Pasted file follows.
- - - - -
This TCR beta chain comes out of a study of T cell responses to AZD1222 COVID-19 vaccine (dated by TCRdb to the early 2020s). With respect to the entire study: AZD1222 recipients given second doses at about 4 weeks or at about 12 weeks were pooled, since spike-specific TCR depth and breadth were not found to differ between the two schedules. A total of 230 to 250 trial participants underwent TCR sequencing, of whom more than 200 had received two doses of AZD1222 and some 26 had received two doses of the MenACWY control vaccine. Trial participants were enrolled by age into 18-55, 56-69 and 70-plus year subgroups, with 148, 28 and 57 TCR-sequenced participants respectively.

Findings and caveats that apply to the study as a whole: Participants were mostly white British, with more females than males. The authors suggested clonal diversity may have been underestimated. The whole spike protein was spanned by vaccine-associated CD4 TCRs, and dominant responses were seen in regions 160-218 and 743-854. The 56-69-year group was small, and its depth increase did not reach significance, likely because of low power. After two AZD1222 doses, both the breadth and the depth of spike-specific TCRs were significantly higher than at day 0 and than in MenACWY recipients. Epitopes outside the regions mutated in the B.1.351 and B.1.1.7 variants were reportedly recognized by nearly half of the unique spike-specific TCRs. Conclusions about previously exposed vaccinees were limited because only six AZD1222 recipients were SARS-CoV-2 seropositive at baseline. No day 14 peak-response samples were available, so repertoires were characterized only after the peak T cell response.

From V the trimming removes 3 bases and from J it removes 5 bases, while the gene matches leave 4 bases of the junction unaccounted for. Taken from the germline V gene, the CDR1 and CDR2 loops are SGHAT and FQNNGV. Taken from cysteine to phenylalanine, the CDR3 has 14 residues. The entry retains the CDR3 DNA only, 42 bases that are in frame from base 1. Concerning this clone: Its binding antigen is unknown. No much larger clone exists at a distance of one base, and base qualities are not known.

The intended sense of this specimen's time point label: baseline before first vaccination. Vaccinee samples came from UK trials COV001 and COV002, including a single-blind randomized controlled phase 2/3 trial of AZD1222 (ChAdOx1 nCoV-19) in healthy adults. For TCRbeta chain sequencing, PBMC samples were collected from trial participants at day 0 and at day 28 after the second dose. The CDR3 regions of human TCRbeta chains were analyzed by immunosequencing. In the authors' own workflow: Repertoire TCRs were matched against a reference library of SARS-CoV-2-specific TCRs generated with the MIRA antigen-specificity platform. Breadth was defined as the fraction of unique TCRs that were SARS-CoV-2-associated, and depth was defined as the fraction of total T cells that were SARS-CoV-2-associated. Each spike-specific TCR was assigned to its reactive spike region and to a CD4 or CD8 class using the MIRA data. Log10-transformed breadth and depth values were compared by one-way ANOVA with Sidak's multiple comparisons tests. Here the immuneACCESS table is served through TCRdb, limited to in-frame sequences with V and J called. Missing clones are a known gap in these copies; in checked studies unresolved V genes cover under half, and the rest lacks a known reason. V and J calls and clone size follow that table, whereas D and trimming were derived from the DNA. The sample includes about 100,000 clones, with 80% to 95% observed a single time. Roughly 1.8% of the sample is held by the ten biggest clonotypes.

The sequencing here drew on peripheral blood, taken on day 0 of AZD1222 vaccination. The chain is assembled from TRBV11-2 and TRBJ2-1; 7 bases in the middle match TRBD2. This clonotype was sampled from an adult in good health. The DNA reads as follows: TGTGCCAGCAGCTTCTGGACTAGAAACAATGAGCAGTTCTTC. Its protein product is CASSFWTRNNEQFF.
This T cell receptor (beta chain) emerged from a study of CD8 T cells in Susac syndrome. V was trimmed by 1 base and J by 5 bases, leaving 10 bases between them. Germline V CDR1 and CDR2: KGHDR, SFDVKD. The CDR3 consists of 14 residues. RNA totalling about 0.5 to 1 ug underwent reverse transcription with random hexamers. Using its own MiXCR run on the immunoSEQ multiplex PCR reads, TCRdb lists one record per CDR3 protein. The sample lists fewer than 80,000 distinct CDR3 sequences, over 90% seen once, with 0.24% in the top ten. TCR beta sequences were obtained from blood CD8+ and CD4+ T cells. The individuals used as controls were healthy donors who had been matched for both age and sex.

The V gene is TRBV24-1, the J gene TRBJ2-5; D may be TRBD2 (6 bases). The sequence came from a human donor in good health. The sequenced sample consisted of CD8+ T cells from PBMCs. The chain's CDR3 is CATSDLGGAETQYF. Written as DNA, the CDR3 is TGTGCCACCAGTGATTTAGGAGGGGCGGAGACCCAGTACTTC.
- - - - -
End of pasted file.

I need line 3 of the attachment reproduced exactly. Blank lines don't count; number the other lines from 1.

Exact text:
From V the trimming removes 3 bases and from J it removes 5 bases, while the gene matches leave 4 bases of the junction unaccounted for. Taken from the germline V gene, the CDR1 and CDR2 loops are SGHAT and FQNNGV. Taken from cysteine to phenylalanine, the CDR3 has 14 residues. The entry retains the CDR3 DNA only, 42 bases that are in frame from base 1. Concerning this clone: Its binding antigen is unknown. No much larger clone exists at a distance of one base, and base qualities are not known.